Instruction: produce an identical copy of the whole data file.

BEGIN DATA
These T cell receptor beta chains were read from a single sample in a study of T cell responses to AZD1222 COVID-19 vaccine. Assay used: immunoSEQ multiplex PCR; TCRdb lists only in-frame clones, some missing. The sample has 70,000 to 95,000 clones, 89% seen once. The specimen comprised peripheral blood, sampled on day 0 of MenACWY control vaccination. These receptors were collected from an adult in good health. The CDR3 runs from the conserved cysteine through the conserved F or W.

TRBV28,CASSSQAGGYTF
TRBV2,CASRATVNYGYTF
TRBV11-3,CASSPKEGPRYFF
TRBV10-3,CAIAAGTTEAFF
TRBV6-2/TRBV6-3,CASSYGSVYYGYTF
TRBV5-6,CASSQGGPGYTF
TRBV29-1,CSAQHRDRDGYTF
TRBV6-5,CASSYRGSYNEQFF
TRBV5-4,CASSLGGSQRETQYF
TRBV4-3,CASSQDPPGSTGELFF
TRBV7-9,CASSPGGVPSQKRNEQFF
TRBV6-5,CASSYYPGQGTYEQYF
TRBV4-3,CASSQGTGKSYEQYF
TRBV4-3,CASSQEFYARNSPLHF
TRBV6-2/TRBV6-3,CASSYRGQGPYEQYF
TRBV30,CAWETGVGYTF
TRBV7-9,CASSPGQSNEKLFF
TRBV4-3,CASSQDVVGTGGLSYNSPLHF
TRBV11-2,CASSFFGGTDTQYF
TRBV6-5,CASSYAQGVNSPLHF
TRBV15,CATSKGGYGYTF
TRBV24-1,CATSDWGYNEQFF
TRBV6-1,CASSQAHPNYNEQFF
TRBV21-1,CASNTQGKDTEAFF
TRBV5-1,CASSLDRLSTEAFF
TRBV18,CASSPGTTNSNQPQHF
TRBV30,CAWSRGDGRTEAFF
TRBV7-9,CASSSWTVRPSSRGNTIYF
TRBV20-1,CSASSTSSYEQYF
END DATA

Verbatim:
These T cell receptor beta chains were read from a single sample in a study of T cell responses to AZD1222 COVID-19 vaccine. Assay used: immunoSEQ multiplex PCR; TCRdb lists only in-frame clones, some missing. The sample has 70,000 to 95,000 clones, 89% seen once. The specimen comprised peripheral blood, sampled on day 0 of MenACWY control vaccination. These receptors were collected from an adult in good health. The CDR3 runs from the conserved cysteine through the conserved F or W.

TRBV28,CASSSQAGGYTF
TRBV2,CASRATVNYGYTF
TRBV11-3,CASSPKEGPRYFF
TRBV10-3,CAIAAGTTEAFF
TRBV6-2/TRBV6-3,CASSYGSVYYGYTF
TRBV5-6,CASSQGGPGYTF
TRBV29-1,CSAQHRDRDGYTF
TRBV6-5,CASSYRGSYNEQFF
TRBV5-4,CASSLGGSQRETQYF
TRBV4-3,CASSQDPPGSTGELFF
TRBV7-9,CASSPGGVPSQKRNEQFF
TRBV6-5,CASSYYPGQGTYEQYF
TRBV4-3,CASSQGTGKSYEQYF
TRBV4-3,CASSQEFYARNSPLHF
TRBV6-2/TRBV6-3,CASSYRGQGPYEQYF
TRBV30,CAWETGVGYTF
TRBV7-9,CASSPGQSNEKLFF
TRBV4-3,CASSQDVVGTGGLSYNSPLHF
TRBV11-2,CASSFFGGTDTQYF
TRBV6-5,CASSYAQGVNSPLHF
TRBV15,CATSKGGYGYTF
TRBV24-1,CATSDWGYNEQFF
TRBV6-1,CASSQAHPNYNEQFF
TRBV21-1,CASNTQGKDTEAFF
TRBV5-1,CASSLDRLSTEAFF
TRBV18,CASSPGTTNSNQPQHF
TRBV30,CAWSRGDGRTEAFF
TRBV7-9,CASSSWTVRPSSRGNTIYF
TRBV20-1,CSASSTSSYEQYF